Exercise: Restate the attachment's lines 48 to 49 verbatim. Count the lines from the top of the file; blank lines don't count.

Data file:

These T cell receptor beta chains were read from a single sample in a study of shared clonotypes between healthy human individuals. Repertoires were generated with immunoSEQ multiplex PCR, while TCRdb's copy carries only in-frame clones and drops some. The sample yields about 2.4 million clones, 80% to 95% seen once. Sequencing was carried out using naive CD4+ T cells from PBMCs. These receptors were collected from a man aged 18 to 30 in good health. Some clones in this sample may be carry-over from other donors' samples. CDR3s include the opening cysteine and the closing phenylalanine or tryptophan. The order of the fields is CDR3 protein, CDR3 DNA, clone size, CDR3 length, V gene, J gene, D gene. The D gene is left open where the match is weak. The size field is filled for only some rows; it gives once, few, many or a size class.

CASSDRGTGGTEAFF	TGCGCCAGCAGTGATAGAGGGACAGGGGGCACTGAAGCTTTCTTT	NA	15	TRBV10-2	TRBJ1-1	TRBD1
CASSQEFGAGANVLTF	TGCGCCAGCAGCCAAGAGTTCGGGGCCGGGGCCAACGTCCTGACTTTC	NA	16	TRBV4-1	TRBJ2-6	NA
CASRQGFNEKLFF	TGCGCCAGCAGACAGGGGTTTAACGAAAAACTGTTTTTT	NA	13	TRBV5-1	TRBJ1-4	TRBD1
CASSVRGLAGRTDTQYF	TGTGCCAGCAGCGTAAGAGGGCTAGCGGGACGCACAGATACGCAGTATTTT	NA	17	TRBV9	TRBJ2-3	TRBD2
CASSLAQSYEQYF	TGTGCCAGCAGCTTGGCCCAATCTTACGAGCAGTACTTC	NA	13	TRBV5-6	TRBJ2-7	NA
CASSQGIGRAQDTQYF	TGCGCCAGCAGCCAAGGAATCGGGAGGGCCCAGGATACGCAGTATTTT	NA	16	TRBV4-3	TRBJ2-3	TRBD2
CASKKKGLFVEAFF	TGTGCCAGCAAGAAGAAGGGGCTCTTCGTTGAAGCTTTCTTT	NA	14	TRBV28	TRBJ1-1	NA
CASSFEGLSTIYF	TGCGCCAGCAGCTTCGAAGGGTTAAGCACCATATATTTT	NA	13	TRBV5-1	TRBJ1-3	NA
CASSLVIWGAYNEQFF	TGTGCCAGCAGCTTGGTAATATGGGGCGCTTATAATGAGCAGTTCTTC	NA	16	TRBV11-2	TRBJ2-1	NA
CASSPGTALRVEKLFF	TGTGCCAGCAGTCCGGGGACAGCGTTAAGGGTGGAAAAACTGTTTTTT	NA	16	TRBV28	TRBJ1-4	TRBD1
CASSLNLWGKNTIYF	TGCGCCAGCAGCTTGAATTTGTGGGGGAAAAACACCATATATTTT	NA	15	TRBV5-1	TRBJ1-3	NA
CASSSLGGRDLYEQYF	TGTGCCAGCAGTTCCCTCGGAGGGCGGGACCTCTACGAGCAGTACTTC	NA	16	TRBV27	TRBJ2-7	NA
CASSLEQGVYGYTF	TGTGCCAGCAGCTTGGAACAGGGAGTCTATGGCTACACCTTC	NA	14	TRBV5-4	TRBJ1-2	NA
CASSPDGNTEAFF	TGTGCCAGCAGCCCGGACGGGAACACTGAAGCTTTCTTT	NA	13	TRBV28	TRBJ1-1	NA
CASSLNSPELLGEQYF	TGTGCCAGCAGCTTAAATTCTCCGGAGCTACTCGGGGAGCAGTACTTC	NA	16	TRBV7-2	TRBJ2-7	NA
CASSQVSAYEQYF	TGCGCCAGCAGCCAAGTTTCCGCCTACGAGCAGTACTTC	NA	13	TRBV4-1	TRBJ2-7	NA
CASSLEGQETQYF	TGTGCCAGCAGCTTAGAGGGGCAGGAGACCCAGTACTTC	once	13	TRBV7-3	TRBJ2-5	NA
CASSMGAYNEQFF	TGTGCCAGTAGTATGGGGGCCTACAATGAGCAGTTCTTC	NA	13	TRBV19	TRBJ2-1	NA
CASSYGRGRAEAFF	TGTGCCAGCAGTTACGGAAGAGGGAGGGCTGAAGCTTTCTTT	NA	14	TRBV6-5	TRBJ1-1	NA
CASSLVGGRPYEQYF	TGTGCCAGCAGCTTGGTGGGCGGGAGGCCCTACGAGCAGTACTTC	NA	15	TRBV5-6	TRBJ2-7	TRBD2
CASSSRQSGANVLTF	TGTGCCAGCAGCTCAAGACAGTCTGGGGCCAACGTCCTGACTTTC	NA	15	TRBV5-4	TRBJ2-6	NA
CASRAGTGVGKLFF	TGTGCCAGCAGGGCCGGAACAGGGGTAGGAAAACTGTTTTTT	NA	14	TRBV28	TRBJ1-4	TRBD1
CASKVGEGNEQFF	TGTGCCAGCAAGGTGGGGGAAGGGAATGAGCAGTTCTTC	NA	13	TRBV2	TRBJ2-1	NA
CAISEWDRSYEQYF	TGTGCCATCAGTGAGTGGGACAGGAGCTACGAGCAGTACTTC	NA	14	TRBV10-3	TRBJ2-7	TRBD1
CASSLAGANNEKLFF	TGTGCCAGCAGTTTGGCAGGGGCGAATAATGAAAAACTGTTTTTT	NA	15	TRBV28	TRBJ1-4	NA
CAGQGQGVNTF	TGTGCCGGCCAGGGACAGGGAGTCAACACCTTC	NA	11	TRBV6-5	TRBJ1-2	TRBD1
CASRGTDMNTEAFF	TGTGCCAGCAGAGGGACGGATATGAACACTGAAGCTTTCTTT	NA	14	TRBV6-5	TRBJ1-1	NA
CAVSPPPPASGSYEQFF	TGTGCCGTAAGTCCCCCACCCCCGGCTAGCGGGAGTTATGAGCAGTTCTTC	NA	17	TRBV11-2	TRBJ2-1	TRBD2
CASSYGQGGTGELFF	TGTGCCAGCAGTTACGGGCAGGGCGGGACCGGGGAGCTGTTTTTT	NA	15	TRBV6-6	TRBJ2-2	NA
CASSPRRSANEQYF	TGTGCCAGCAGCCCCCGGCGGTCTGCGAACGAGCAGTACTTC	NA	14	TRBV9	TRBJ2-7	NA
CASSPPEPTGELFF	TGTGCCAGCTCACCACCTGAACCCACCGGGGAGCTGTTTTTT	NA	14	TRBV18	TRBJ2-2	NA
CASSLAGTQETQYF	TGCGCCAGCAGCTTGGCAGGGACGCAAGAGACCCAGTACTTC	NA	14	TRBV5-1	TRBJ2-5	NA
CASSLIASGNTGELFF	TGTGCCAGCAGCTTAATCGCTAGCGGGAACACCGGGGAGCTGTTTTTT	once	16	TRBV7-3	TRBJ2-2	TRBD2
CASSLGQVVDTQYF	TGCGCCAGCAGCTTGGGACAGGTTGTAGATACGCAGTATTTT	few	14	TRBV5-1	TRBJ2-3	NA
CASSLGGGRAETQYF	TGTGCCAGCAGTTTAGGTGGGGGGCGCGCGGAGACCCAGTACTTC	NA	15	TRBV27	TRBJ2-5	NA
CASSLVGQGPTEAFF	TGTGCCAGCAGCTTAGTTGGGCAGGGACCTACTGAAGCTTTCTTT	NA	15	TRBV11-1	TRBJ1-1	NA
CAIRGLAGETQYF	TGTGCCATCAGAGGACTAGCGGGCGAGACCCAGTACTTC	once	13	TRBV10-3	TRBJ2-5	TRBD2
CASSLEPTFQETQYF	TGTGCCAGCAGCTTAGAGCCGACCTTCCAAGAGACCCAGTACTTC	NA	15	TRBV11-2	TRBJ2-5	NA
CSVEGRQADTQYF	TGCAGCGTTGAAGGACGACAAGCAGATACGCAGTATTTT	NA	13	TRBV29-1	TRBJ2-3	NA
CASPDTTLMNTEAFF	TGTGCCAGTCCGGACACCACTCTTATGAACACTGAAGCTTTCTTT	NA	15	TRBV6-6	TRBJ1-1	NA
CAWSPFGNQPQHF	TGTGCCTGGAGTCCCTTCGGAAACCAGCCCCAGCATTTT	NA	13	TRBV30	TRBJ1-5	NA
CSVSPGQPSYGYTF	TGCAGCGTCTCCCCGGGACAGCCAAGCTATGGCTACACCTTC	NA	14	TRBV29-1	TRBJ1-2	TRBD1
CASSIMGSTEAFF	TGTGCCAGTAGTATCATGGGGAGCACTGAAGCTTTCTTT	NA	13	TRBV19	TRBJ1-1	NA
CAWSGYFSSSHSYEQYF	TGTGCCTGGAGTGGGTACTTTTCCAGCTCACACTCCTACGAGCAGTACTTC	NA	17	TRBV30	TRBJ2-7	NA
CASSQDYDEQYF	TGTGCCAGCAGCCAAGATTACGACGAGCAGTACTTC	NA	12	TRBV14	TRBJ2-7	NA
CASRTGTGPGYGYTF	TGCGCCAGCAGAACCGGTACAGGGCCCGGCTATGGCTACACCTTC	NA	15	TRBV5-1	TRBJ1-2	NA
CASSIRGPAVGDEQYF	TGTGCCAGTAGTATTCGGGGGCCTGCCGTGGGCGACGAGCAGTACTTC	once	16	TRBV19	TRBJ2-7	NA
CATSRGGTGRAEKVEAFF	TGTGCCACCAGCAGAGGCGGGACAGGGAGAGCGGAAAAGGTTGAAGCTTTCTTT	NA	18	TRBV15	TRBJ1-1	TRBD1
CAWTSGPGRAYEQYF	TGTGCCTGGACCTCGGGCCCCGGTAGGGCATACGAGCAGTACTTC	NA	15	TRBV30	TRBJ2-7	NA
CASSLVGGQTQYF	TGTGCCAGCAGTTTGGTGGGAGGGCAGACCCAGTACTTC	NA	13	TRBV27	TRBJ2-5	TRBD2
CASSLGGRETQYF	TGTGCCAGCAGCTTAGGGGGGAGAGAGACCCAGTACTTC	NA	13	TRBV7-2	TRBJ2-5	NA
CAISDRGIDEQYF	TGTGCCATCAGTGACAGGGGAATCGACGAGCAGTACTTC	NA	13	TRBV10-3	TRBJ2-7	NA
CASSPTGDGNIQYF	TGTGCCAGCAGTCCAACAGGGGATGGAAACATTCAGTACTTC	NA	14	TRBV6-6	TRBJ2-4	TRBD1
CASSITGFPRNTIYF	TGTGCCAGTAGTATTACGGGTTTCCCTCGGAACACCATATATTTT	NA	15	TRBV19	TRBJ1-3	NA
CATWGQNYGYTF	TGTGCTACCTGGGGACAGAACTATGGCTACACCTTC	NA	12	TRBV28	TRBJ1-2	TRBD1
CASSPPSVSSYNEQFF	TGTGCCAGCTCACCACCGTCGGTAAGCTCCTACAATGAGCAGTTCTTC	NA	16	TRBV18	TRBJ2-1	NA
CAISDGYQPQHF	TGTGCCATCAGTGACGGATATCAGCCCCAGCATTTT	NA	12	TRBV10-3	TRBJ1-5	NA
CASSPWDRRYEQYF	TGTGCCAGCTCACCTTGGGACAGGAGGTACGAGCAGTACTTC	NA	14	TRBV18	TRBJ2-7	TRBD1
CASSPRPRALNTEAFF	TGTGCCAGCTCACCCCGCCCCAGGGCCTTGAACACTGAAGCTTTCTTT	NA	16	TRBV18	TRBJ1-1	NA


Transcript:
CASSIRGPAVGDEQYF	TGTGCCAGTAGTATTCGGGGGCCTGCCGTGGGCGACGAGCAGTACTTC	once	16	TRBV19	TRBJ2-7	NA
CATSRGGTGRAEKVEAFF	TGTGCCACCAGCAGAGGCGGGACAGGGAGAGCGGAAAAGGTTGAAGCTTTCTTT	NA	18	TRBV15	TRBJ1-1	TRBD1